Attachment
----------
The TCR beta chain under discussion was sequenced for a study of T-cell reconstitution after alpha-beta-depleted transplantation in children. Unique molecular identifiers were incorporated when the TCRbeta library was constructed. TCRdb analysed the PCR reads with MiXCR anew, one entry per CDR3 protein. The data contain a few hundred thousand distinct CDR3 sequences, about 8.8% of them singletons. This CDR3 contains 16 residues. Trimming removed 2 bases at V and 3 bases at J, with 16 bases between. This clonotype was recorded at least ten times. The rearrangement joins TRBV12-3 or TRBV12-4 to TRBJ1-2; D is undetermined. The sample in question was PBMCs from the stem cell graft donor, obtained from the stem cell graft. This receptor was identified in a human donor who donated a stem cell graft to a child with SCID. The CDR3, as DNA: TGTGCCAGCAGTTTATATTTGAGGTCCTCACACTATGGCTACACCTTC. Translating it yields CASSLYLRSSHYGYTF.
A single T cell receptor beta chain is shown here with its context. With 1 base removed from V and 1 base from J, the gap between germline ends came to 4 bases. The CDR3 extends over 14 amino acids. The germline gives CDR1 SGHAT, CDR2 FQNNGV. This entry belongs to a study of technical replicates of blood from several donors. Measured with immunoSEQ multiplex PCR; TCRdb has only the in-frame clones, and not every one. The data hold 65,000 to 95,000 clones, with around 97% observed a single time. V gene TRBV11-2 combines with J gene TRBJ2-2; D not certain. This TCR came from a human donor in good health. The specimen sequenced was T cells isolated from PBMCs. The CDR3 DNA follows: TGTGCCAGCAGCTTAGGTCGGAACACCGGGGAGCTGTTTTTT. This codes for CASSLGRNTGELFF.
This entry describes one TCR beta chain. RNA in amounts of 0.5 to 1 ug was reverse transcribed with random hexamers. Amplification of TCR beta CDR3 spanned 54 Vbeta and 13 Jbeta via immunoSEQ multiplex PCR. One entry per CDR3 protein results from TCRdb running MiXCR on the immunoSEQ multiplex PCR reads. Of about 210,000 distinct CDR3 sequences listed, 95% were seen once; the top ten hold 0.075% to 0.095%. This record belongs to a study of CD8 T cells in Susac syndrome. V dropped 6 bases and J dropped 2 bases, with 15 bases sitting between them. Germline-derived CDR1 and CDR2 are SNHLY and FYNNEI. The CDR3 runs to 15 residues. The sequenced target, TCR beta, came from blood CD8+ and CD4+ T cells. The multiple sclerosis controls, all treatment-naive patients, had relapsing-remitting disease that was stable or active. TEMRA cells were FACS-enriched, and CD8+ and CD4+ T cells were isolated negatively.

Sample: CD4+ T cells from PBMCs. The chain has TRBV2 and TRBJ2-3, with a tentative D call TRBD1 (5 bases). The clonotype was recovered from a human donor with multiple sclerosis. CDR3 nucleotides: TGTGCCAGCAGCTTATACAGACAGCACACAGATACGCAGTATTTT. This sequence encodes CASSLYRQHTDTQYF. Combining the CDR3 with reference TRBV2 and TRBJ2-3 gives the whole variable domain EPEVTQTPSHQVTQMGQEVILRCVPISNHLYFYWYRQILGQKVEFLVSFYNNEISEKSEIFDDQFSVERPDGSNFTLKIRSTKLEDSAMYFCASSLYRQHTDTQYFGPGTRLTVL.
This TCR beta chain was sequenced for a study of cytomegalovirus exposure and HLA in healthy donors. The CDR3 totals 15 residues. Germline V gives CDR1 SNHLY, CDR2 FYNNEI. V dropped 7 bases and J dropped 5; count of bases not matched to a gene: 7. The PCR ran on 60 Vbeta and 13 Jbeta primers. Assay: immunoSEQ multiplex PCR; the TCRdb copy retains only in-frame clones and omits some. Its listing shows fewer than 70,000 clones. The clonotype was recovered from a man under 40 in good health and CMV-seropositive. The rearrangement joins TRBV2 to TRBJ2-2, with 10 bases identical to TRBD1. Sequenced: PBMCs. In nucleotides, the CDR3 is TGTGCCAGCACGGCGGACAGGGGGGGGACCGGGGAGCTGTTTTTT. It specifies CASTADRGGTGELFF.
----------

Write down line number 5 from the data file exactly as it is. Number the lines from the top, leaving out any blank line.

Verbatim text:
This TCR beta chain was sequenced for a study of cytomegalovirus exposure and HLA in healthy donors. The CDR3 totals 15 residues. Germline V gives CDR1 SNHLY, CDR2 FYNNEI. V dropped 7 bases and J dropped 5; count of bases not matched to a gene: 7. The PCR ran on 60 Vbeta and 13 Jbeta primers. Assay: immunoSEQ multiplex PCR; the TCRdb copy retains only in-frame clones and omits some. Its listing shows fewer than 70,000 clones. The clonotype was recovered from a man under 40 in good health and CMV-seropositive. The rearrangement joins TRBV2 to TRBJ2-2, with 10 bases identical to TRBD1. Sequenced: PBMCs. In nucleotides, the CDR3 is TGTGCCAGCACGGCGGACAGGGGGGGGACCGGGGAGCTGTTTTTT. It specifies CASTADRGGTGELFF.